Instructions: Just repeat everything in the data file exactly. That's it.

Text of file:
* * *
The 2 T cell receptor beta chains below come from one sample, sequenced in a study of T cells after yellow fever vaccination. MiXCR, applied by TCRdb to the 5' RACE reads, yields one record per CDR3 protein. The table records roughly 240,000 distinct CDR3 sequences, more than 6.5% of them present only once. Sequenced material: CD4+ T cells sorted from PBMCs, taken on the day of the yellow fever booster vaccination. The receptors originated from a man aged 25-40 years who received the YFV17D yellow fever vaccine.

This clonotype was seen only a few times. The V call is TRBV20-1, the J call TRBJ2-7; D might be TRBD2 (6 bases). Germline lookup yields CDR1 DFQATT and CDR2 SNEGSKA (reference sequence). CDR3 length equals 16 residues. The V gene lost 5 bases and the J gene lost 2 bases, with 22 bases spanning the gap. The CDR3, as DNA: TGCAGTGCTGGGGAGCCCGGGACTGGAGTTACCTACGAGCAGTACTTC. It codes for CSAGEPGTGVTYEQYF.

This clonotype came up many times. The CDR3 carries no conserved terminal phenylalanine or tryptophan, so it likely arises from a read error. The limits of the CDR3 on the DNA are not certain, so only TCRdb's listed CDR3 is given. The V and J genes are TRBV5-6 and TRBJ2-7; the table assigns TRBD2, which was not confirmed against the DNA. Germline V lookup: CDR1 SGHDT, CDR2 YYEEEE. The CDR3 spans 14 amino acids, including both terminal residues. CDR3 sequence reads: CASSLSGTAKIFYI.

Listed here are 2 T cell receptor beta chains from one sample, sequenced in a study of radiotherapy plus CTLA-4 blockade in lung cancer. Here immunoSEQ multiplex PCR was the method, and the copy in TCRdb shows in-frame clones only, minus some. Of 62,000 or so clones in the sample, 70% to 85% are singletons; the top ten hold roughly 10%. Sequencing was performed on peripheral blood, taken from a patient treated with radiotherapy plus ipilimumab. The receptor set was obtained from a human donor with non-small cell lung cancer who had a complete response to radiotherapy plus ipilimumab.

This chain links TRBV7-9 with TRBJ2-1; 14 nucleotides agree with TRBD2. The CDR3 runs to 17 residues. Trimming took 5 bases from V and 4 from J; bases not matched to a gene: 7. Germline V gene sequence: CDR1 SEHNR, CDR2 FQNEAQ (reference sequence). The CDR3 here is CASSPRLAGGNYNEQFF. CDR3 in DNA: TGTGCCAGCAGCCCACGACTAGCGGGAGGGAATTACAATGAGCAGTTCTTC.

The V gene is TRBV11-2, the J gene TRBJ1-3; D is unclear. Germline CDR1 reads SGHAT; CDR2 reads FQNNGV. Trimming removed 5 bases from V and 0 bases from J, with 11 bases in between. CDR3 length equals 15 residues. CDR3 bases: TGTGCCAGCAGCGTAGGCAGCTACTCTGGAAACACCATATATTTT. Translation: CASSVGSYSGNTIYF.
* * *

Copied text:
The 2 T cell receptor beta chains below come from one sample, sequenced in a study of T cells after yellow fever vaccination. MiXCR, applied by TCRdb to the 5' RACE reads, yields one record per CDR3 protein. The table records roughly 240,000 distinct CDR3 sequences, more than 6.5% of them present only once. Sequenced material: CD4+ T cells sorted from PBMCs, taken on the day of the yellow fever booster vaccination. The receptors originated from a man aged 25-40 years who received the YFV17D yellow fever vaccine.

This clonotype was seen only a few times. The V call is TRBV20-1, the J call TRBJ2-7; D might be TRBD2 (6 bases). Germline lookup yields CDR1 DFQATT and CDR2 SNEGSKA (reference sequence). CDR3 length equals 16 residues. The V gene lost 5 bases and the J gene lost 2 bases, with 22 bases spanning the gap. The CDR3, as DNA: TGCAGTGCTGGGGAGCCCGGGACTGGAGTTACCTACGAGCAGTACTTC. It codes for CSAGEPGTGVTYEQYF.

This clonotype came up many times. The CDR3 carries no conserved terminal phenylalanine or tryptophan, so it likely arises from a read error. The limits of the CDR3 on the DNA are not certain, so only TCRdb's listed CDR3 is given. The V and J genes are TRBV5-6 and TRBJ2-7; the table assigns TRBD2, which was not confirmed against the DNA. Germline V lookup: CDR1 SGHDT, CDR2 YYEEEE. The CDR3 spans 14 amino acids, including both terminal residues. CDR3 sequence reads: CASSLSGTAKIFYI.

Listed here are 2 T cell receptor beta chains from one sample, sequenced in a study of radiotherapy plus CTLA-4 blockade in lung cancer. Here immunoSEQ multiplex PCR was the method, and the copy in TCRdb shows in-frame clones only, minus some. Of 62,000 or so clones in the sample, 70% to 85% are singletons; the top ten hold roughly 10%. Sequencing was performed on peripheral blood, taken from a patient treated with radiotherapy plus ipilimumab. The receptor set was obtained from a human donor with non-small cell lung cancer who had a complete response to radiotherapy plus ipilimumab.

This chain links TRBV7-9 with TRBJ2-1; 14 nucleotides agree with TRBD2. The CDR3 runs to 17 residues. Trimming took 5 bases from V and 4 from J; bases not matched to a gene: 7. Germline V gene sequence: CDR1 SEHNR, CDR2 FQNEAQ (reference sequence). The CDR3 here is CASSPRLAGGNYNEQFF. CDR3 in DNA: TGTGCCAGCAGCCCACGACTAGCGGGAGGGAATTACAATGAGCAGTTCTTC.

The V gene is TRBV11-2, the J gene TRBJ1-3; D is unclear. Germline CDR1 reads SGHAT; CDR2 reads FQNNGV. Trimming removed 5 bases from V and 0 bases from J, with 11 bases in between. CDR3 length equals 15 residues. CDR3 bases: TGTGCCAGCAGCGTAGGCAGCTACTCTGGAAACACCATATATTTT. Translation: CASSVGSYSGNTIYF.